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I also appreciated the way the TV allows you to deactivate pretty much all of its various video processing elements if you don't like the way they're reacting with a particular source. And so a film stabiliser, the 100Hz system, MPEG and standard noise reduction routines, automatic contrast calculation, and even the dynamic backlight system (which the TV uses to boost its black level performance by reducing the output of its backlight) can all be deactivated at will.
A set of picture presets is provided, too, for people not confident enough to tinker with all the adjustments themselves. Included among these presets are a Movie mode and a Game mode that opens up a more direct path between a connected games console and the screen to reduce response time problems. Just make sure you avoid the far-too-aggressive Dynamic preset option.
As I start testing the 37RV555D's performance, I'm unfortunately struck right away by some unlucky timing on Toshiba's part. For its latest TV arrives hot on the heels of two excellent offerings from Sony and Panasonic, and it has to be said that against such estimable rivals, the 37RV555D doesn't do quite enough.
When it comes to pictures, there are three main reasons why the 37RV555D doesn't keep up with our recent TV Joneses. First, despite carrying 100Hz processing the set tends to suffer a little with motion blur, robbing even HD images of a little clarity whenever there's any significant amount of motion going on.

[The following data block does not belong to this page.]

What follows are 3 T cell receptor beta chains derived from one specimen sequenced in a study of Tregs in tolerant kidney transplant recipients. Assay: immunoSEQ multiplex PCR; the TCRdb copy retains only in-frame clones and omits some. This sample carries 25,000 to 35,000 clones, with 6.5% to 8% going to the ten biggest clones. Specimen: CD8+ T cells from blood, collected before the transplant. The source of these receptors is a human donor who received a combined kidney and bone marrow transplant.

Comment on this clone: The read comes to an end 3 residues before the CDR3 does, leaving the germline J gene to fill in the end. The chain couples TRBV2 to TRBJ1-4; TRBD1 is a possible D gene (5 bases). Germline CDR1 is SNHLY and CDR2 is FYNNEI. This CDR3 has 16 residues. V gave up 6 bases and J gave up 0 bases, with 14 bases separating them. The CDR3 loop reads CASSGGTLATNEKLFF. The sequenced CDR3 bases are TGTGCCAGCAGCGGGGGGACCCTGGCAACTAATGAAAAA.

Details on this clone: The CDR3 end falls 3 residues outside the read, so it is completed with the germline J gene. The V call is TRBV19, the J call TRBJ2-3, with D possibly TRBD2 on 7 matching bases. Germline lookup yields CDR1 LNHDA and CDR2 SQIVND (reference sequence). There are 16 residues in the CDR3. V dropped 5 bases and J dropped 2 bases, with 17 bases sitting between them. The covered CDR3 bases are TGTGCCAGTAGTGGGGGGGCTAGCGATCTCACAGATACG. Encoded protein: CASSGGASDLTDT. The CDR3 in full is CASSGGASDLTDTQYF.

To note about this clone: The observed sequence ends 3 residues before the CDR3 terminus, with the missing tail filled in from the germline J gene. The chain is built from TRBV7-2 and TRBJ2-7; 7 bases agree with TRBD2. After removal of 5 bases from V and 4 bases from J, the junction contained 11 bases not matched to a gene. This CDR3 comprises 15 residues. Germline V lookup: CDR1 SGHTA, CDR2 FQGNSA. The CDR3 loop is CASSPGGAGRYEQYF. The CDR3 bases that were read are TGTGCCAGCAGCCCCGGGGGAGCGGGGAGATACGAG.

The second problem is that I don't particularly like the 37RV555D's contrast/brightness balance. By which I mean that while it is possible to achieve something approaching a rich, deep black colour during the dark scenes of, say, Iron Man on Blu-ray, this is only possible if you really ramp down the brightness quite severely. So severely, in fact, that the picture loses the snap and attention-grabbing vibrancy usually associated with LCD technology.
The Movie preset amply proves my point here, by suggesting that Toshiba itself recognises there's a problem with the screen's innate black levels. For choosing the Movie mode causes the TV's backlight output to be reduced all the way down to 30 per cent - a move which certainly takes out most of the grey misting that otherwise afflicts dark picture areas, but which also leaves the picture feeling slightly flat and uninvolving. Clearly the brief with this movie preset was to get a satisfying black level. But it's hard to believe that whoever calibrated it wouldn't also agree that they had to sacrifice a bit too much brightness for comfort in the process.
You can, of course, nudge the backlight and brightness levels up manually based on the Movie preset values. But the point here is that by the time you've increased the TV's brightness to a point where it's really eye-catching again, parts of the picture that should be black have started to look grey…
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